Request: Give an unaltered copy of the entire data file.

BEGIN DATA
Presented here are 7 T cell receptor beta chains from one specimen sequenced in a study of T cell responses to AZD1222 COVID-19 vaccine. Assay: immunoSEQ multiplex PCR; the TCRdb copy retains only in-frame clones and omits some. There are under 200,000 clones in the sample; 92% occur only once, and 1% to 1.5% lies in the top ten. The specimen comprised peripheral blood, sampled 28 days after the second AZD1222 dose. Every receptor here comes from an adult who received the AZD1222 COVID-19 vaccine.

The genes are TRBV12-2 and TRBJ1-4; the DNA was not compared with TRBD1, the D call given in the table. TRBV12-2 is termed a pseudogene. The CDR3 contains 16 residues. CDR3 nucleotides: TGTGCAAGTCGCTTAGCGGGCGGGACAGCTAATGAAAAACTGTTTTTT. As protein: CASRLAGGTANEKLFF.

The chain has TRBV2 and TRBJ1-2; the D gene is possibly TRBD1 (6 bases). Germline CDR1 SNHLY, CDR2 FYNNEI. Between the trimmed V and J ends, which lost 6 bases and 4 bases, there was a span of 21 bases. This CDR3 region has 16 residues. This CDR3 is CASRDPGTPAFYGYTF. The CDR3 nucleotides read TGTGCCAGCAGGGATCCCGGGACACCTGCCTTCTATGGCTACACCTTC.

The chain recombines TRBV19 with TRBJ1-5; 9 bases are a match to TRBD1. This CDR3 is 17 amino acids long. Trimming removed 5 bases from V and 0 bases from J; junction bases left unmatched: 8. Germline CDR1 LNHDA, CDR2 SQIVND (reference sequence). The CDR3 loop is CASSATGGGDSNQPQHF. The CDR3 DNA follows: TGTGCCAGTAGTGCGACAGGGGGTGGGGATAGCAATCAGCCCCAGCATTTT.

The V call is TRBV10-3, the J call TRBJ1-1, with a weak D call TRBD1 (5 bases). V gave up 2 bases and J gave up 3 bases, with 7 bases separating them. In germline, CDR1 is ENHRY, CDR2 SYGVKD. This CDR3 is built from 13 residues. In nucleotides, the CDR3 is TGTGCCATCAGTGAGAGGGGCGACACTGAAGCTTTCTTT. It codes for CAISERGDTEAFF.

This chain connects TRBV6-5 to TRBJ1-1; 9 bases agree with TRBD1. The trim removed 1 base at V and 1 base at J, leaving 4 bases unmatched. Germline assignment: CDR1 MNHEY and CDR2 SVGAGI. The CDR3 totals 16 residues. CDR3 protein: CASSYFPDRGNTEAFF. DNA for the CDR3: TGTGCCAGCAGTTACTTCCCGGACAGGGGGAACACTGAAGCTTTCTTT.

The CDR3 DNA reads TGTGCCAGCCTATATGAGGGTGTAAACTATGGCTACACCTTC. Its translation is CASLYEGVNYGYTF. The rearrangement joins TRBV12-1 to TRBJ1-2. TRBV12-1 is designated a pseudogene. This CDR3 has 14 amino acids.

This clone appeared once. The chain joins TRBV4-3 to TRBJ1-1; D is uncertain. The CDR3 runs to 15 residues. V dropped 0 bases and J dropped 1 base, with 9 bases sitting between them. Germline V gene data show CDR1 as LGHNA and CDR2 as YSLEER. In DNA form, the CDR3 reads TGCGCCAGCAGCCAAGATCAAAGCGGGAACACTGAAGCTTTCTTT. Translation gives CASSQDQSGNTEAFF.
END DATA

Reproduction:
Presented here are 7 T cell receptor beta chains from one specimen sequenced in a study of T cell responses to AZD1222 COVID-19 vaccine. Assay: immunoSEQ multiplex PCR; the TCRdb copy retains only in-frame clones and omits some. There are under 200,000 clones in the sample; 92% occur only once, and 1% to 1.5% lies in the top ten. The specimen comprised peripheral blood, sampled 28 days after the second AZD1222 dose. Every receptor here comes from an adult who received the AZD1222 COVID-19 vaccine.

The genes are TRBV12-2 and TRBJ1-4; the DNA was not compared with TRBD1, the D call given in the table. TRBV12-2 is termed a pseudogene. The CDR3 contains 16 residues. CDR3 nucleotides: TGTGCAAGTCGCTTAGCGGGCGGGACAGCTAATGAAAAACTGTTTTTT. As protein: CASRLAGGTANEKLFF.

The chain has TRBV2 and TRBJ1-2; the D gene is possibly TRBD1 (6 bases). Germline CDR1 SNHLY, CDR2 FYNNEI. Between the trimmed V and J ends, which lost 6 bases and 4 bases, there was a span of 21 bases. This CDR3 region has 16 residues. This CDR3 is CASRDPGTPAFYGYTF. The CDR3 nucleotides read TGTGCCAGCAGGGATCCCGGGACACCTGCCTTCTATGGCTACACCTTC.

The chain recombines TRBV19 with TRBJ1-5; 9 bases are a match to TRBD1. This CDR3 is 17 amino acids long. Trimming removed 5 bases from V and 0 bases from J; junction bases left unmatched: 8. Germline CDR1 LNHDA, CDR2 SQIVND (reference sequence). The CDR3 loop is CASSATGGGDSNQPQHF. The CDR3 DNA follows: TGTGCCAGTAGTGCGACAGGGGGTGGGGATAGCAATCAGCCCCAGCATTTT.

The V call is TRBV10-3, the J call TRBJ1-1, with a weak D call TRBD1 (5 bases). V gave up 2 bases and J gave up 3 bases, with 7 bases separating them. In germline, CDR1 is ENHRY, CDR2 SYGVKD. This CDR3 is built from 13 residues. In nucleotides, the CDR3 is TGTGCCATCAGTGAGAGGGGCGACACTGAAGCTTTCTTT. It codes for CAISERGDTEAFF.

This chain connects TRBV6-5 to TRBJ1-1; 9 bases agree with TRBD1. The trim removed 1 base at V and 1 base at J, leaving 4 bases unmatched. Germline assignment: CDR1 MNHEY and CDR2 SVGAGI. The CDR3 totals 16 residues. CDR3 protein: CASSYFPDRGNTEAFF. DNA for the CDR3: TGTGCCAGCAGTTACTTCCCGGACAGGGGGAACACTGAAGCTTTCTTT.

The CDR3 DNA reads TGTGCCAGCCTATATGAGGGTGTAAACTATGGCTACACCTTC. Its translation is CASLYEGVNYGYTF. The rearrangement joins TRBV12-1 to TRBJ1-2. TRBV12-1 is designated a pseudogene. This CDR3 has 14 amino acids.

This clone appeared once. The chain joins TRBV4-3 to TRBJ1-1; D is uncertain. The CDR3 runs to 15 residues. V dropped 0 bases and J dropped 1 base, with 9 bases sitting between them. Germline V gene data show CDR1 as LGHNA and CDR2 as YSLEER. In DNA form, the CDR3 reads TGCGCCAGCAGCCAAGATCAAAGCGGGAACACTGAAGCTTTCTTT. Translation gives CASSQDQSGNTEAFF.